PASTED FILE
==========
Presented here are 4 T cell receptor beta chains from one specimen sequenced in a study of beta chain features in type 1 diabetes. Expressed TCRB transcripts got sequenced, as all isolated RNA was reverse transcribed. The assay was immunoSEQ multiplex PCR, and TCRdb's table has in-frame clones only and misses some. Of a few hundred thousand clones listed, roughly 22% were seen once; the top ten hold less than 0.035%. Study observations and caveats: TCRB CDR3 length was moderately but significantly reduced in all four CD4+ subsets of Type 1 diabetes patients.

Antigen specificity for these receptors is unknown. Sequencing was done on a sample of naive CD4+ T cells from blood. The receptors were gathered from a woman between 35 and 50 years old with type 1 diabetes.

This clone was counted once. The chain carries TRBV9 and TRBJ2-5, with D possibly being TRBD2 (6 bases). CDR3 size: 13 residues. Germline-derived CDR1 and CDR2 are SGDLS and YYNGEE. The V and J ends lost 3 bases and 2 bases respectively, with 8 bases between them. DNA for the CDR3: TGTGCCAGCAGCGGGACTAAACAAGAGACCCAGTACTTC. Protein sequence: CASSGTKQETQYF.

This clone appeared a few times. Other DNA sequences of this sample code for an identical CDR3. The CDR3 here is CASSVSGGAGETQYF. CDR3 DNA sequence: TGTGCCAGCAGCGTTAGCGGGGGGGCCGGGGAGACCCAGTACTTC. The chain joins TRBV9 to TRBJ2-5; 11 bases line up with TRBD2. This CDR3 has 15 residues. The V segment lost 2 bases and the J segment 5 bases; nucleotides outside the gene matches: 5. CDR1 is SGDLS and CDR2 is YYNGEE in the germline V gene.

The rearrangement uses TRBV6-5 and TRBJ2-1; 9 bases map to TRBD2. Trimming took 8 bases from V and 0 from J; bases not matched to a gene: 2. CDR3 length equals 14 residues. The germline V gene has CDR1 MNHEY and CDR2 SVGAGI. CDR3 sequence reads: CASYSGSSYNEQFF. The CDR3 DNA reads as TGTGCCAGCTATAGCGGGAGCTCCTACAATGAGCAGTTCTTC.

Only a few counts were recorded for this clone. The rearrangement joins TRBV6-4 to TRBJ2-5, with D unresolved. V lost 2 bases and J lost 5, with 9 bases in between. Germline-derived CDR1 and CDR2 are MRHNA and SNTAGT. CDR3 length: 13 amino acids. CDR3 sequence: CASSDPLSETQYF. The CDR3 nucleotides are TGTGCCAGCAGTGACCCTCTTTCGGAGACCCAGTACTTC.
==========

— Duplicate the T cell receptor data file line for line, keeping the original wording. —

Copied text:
Presented here are 4 T cell receptor beta chains from one specimen sequenced in a study of beta chain features in type 1 diabetes. Expressed TCRB transcripts got sequenced, as all isolated RNA was reverse transcribed. The assay was immunoSEQ multiplex PCR, and TCRdb's table has in-frame clones only and misses some. Of a few hundred thousand clones listed, roughly 22% were seen once; the top ten hold less than 0.035%. Study observations and caveats: TCRB CDR3 length was moderately but significantly reduced in all four CD4+ subsets of Type 1 diabetes patients.

Antigen specificity for these receptors is unknown. Sequencing was done on a sample of naive CD4+ T cells from blood. The receptors were gathered from a woman between 35 and 50 years old with type 1 diabetes.

This clone was counted once. The chain carries TRBV9 and TRBJ2-5, with D possibly being TRBD2 (6 bases). CDR3 size: 13 residues. Germline-derived CDR1 and CDR2 are SGDLS and YYNGEE. The V and J ends lost 3 bases and 2 bases respectively, with 8 bases between them. DNA for the CDR3: TGTGCCAGCAGCGGGACTAAACAAGAGACCCAGTACTTC. Protein sequence: CASSGTKQETQYF.

This clone appeared a few times. Other DNA sequences of this sample code for an identical CDR3. The CDR3 here is CASSVSGGAGETQYF. CDR3 DNA sequence: TGTGCCAGCAGCGTTAGCGGGGGGGCCGGGGAGACCCAGTACTTC. The chain joins TRBV9 to TRBJ2-5; 11 bases line up with TRBD2. This CDR3 has 15 residues. The V segment lost 2 bases and the J segment 5 bases; nucleotides outside the gene matches: 5. CDR1 is SGDLS and CDR2 is YYNGEE in the germline V gene.

The rearrangement uses TRBV6-5 and TRBJ2-1; 9 bases map to TRBD2. Trimming took 8 bases from V and 0 from J; bases not matched to a gene: 2. CDR3 length equals 14 residues. The germline V gene has CDR1 MNHEY and CDR2 SVGAGI. CDR3 sequence reads: CASYSGSSYNEQFF. The CDR3 DNA reads as TGTGCCAGCTATAGCGGGAGCTCCTACAATGAGCAGTTCTTC.

Only a few counts were recorded for this clone. The rearrangement joins TRBV6-4 to TRBJ2-5, with D unresolved. V lost 2 bases and J lost 5, with 9 bases in between. Germline-derived CDR1 and CDR2 are MRHNA and SNTAGT. CDR3 length: 13 amino acids. CDR3 sequence: CASSDPLSETQYF. The CDR3 nucleotides are TGTGCCAGCAGTGACCCTCTTTCGGAGACCCAGTACTTC.